- RGB versions in image format (.png, .jpg) for web
- Web versions with a transparent background
- Versions with and without your tagline
What to watch out for if you’re going the DIY logo route
Make sure–especially if you’re planning to design it yourself–that your logo is not designed in Photoshop. It won’t be scalable or functional. Photoshop is for photos and image editing and exports “raster” graphics only.
This is in contrast to “vector” graphics — which are what’s used to create illustrations. Vector graphics are completely scalable–which means you can put your logo on a pen or a billboard and the resolution and quality will be the same. Professional logo designers almost universally use Adobe Illustrator to create logo designs. Vector graphics can also be exported as raster graphics (for use on the web).
5. Create A Color Palette Using Free Online Tools
You’ll want to create a color palette for your website, social media profiles, logo, business cards–everything. Everything should stick to a consistent color palette. Color is what captures people’s attention at an emotional level, and can set you apart from your competitors.
You can absolutely create one for yourself, but here are a few things to keep in mind:
- You’ll want your color palette to reflect your brand’s personality and it should be appropriate for your audience and what you sell. (It’s not just about picking colors you like.)
- You’ll want to make sure your color palette is functional. The biggest mistake I see people making with their color palettes is choosing way too many colors without neutrals to balance them out and enough contrast to create readable designs.
- Don’t go too crazy–the more hues you have in your palette, the harder it can be to work with them
For my own branding I use lots of bright hues — because around here, my brand is all about being BOLD and BRAVE and FUN — but I won’t lie, it took a HUGE amount of effort to get that right and I rarely use this many hues for clients.
A lot of the color palettes I see that use tons and tons of different hues won’t work like in practice because there’s just not enough contrast between the colors, and certain combinations don’t look harmonious. If you want a super colorful palette (I feel you!), make sure you “test drive” them and see how they’ll work with real examples.
Now, on to the tools!
A couple of ground rules:
Choose plenty of neutrals to round out your palette
The funny thing is if you use plenty of neutrals and then add “pops” of color sparingly, the color actually stands out more.
Make sure you have an “action color” that’s in contrast to your primary brand color(s).
This is especially important for your calls to action on your website, you don’t want those blending in (people will miss them=no bueno.)
Don’t feel obligated to pick 5 or more hues for your brand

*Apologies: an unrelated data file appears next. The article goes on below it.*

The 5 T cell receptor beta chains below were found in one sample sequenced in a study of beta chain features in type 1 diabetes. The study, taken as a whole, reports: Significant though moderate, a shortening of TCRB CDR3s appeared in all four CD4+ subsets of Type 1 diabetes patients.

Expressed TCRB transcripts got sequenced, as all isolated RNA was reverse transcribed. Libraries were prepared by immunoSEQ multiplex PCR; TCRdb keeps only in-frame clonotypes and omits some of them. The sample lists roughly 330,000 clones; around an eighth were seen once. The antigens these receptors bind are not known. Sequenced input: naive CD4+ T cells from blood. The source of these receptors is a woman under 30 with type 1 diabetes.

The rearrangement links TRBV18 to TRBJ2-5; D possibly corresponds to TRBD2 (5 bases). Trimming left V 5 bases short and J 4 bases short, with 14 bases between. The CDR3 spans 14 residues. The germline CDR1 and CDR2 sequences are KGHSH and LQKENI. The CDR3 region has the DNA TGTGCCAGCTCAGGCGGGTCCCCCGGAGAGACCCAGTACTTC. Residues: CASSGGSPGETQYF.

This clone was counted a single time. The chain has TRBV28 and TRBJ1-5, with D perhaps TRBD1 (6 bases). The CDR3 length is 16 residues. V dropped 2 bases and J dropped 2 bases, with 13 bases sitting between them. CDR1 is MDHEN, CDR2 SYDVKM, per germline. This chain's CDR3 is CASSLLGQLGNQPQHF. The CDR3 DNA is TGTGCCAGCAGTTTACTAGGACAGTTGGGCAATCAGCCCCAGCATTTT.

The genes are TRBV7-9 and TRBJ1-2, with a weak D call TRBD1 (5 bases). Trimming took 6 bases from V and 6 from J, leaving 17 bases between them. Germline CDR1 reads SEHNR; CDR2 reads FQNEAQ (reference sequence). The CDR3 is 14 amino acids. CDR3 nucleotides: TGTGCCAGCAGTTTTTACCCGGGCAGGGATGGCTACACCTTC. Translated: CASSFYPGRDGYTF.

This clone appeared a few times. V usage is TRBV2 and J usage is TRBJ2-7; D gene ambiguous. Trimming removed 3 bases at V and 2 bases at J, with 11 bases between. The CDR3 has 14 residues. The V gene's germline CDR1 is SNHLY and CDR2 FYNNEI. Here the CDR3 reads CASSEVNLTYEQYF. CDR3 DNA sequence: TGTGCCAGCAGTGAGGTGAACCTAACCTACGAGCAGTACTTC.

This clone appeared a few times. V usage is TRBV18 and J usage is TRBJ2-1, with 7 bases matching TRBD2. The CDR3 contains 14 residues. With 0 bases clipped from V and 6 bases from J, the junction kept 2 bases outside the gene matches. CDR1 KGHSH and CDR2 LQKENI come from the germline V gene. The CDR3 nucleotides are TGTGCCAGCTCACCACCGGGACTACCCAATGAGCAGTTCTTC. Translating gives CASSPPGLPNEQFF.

It’s perfectly okay to limit yourself to ONE primary brand color, one complementary accent color, and the rest neutral tones. I’ve even done palettes with one “power color” and the rest black & white.
STEP 1: Research colors & choose a primary brand color
The easiest way to start is to choose one main color that will represent your brand and then round out a palette to coordinate with that color.
I recommend using a Pinterest board to save images to as you gather inspiration for your palette. (You can set the board to “secret” if you’re a current Pinterest user and don’t want your followers to see your pins.)
I use Pinterest and Google Images when I’m researching color and use search queries like, “examples of bright and cheery logo designs” or “examples of bold and masculine branding.” You can use anything for your inspiration really–nature photos, street art, packaging design and so on. Just add images that inspire you to your board, you’ll narrow it down later.
You’ll also want to research what competitors in your industry are using for color–the idea is to be industry-appropriate, but you don’t want to blend in. If everyone is using corporate blue, consider alternatives to blue. (If you’re wondering about those “psychology of color” charts, here’s my take on those.)
STEP 2: Get your Hex code using Colr.org
Once you have a good collection of inspiration images, narrow down the ones you like best because now you’re going to start grabbing the color codes from those photos to build your palette. Either copy the image address or download the image to upload to Colr.org — which will analyze the image and translate it into color codes you can copy.
In this image, I really liked the color of the tiger’s eye… it’s as easy as uploading the photo and then clicking on the square it generates to get the hex code (see below).
STEP 3: Create a coordinating palette using Coolors.co
Copy the hex code from step #1 and load up Coolors.co – once you start the generator, paste that color into one of the slots, “lock” it, and begin pressing your spacebar.
When you see another color you like, you can lock it and it’ll continue giving you color options in the remaining slots.
You can experiment with shades (adding black to the color) and tints (adding white) by clicking on the menu icon: